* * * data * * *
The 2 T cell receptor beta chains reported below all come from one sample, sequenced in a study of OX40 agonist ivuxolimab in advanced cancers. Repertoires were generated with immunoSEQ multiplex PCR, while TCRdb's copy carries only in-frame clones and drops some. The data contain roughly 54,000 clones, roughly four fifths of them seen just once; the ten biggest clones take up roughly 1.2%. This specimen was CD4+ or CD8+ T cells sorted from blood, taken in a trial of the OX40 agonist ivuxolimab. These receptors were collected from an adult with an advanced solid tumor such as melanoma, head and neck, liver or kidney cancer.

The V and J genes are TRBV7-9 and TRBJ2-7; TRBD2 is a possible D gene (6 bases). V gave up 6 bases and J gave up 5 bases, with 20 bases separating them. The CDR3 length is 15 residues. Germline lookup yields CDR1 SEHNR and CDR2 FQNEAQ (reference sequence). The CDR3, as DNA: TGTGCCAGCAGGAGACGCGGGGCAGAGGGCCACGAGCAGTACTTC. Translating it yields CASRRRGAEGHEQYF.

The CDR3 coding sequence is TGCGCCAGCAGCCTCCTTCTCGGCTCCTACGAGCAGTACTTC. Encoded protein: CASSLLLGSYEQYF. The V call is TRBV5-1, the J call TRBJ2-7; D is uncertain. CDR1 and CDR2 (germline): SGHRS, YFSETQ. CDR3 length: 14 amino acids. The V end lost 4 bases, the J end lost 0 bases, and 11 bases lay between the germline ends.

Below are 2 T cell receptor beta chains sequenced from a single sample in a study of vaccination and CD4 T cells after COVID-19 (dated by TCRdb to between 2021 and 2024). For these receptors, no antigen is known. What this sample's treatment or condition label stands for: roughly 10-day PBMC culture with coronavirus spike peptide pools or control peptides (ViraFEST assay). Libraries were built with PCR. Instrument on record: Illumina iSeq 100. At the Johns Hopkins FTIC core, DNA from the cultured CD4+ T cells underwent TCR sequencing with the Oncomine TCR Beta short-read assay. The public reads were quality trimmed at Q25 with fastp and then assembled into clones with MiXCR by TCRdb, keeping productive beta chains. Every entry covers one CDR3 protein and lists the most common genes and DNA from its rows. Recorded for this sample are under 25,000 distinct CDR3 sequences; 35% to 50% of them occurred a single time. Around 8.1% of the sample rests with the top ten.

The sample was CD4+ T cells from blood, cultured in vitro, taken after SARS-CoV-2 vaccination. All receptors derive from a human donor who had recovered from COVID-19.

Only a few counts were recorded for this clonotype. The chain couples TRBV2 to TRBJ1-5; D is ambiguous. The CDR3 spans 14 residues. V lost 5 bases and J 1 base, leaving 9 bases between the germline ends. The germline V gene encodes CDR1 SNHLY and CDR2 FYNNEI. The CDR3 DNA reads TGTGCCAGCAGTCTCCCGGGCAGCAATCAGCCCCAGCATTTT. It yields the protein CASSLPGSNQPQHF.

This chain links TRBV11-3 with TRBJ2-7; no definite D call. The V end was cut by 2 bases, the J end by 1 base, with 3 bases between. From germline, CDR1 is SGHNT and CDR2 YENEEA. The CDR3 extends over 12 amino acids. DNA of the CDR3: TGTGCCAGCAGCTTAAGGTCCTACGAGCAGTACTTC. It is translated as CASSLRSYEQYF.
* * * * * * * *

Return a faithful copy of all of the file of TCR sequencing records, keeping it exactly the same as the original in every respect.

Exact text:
The 2 T cell receptor beta chains reported below all come from one sample, sequenced in a study of OX40 agonist ivuxolimab in advanced cancers. Repertoires were generated with immunoSEQ multiplex PCR, while TCRdb's copy carries only in-frame clones and drops some. The data contain roughly 54,000 clones, roughly four fifths of them seen just once; the ten biggest clones take up roughly 1.2%. This specimen was CD4+ or CD8+ T cells sorted from blood, taken in a trial of the OX40 agonist ivuxolimab. These receptors were collected from an adult with an advanced solid tumor such as melanoma, head and neck, liver or kidney cancer.

The V and J genes are TRBV7-9 and TRBJ2-7; TRBD2 is a possible D gene (6 bases). V gave up 6 bases and J gave up 5 bases, with 20 bases separating them. The CDR3 length is 15 residues. Germline lookup yields CDR1 SEHNR and CDR2 FQNEAQ (reference sequence). The CDR3, as DNA: TGTGCCAGCAGGAGACGCGGGGCAGAGGGCCACGAGCAGTACTTC. Translating it yields CASRRRGAEGHEQYF.

The CDR3 coding sequence is TGCGCCAGCAGCCTCCTTCTCGGCTCCTACGAGCAGTACTTC. Encoded protein: CASSLLLGSYEQYF. The V call is TRBV5-1, the J call TRBJ2-7; D is uncertain. CDR1 and CDR2 (germline): SGHRS, YFSETQ. CDR3 length: 14 amino acids. The V end lost 4 bases, the J end lost 0 bases, and 11 bases lay between the germline ends.

Below are 2 T cell receptor beta chains sequenced from a single sample in a study of vaccination and CD4 T cells after COVID-19 (dated by TCRdb to between 2021 and 2024). For these receptors, no antigen is known. What this sample's treatment or condition label stands for: roughly 10-day PBMC culture with coronavirus spike peptide pools or control peptides (ViraFEST assay). Libraries were built with PCR. Instrument on record: Illumina iSeq 100. At the Johns Hopkins FTIC core, DNA from the cultured CD4+ T cells underwent TCR sequencing with the Oncomine TCR Beta short-read assay. The public reads were quality trimmed at Q25 with fastp and then assembled into clones with MiXCR by TCRdb, keeping productive beta chains. Every entry covers one CDR3 protein and lists the most common genes and DNA from its rows. Recorded for this sample are under 25,000 distinct CDR3 sequences; 35% to 50% of them occurred a single time. Around 8.1% of the sample rests with the top ten.

The sample was CD4+ T cells from blood, cultured in vitro, taken after SARS-CoV-2 vaccination. All receptors derive from a human donor who had recovered from COVID-19.

Only a few counts were recorded for this clonotype. The chain couples TRBV2 to TRBJ1-5; D is ambiguous. The CDR3 spans 14 residues. V lost 5 bases and J 1 base, leaving 9 bases between the germline ends. The germline V gene encodes CDR1 SNHLY and CDR2 FYNNEI. The CDR3 DNA reads TGTGCCAGCAGTCTCCCGGGCAGCAATCAGCCCCAGCATTTT. It yields the protein CASSLPGSNQPQHF.

This chain links TRBV11-3 with TRBJ2-7; no definite D call. The V end was cut by 2 bases, the J end by 1 base, with 3 bases between. From germline, CDR1 is SGHNT and CDR2 YENEEA. The CDR3 extends over 12 amino acids. DNA of the CDR3: TGTGCCAGCAGCTTAAGGTCCTACGAGCAGTACTTC. It is translated as CASSLRSYEQYF.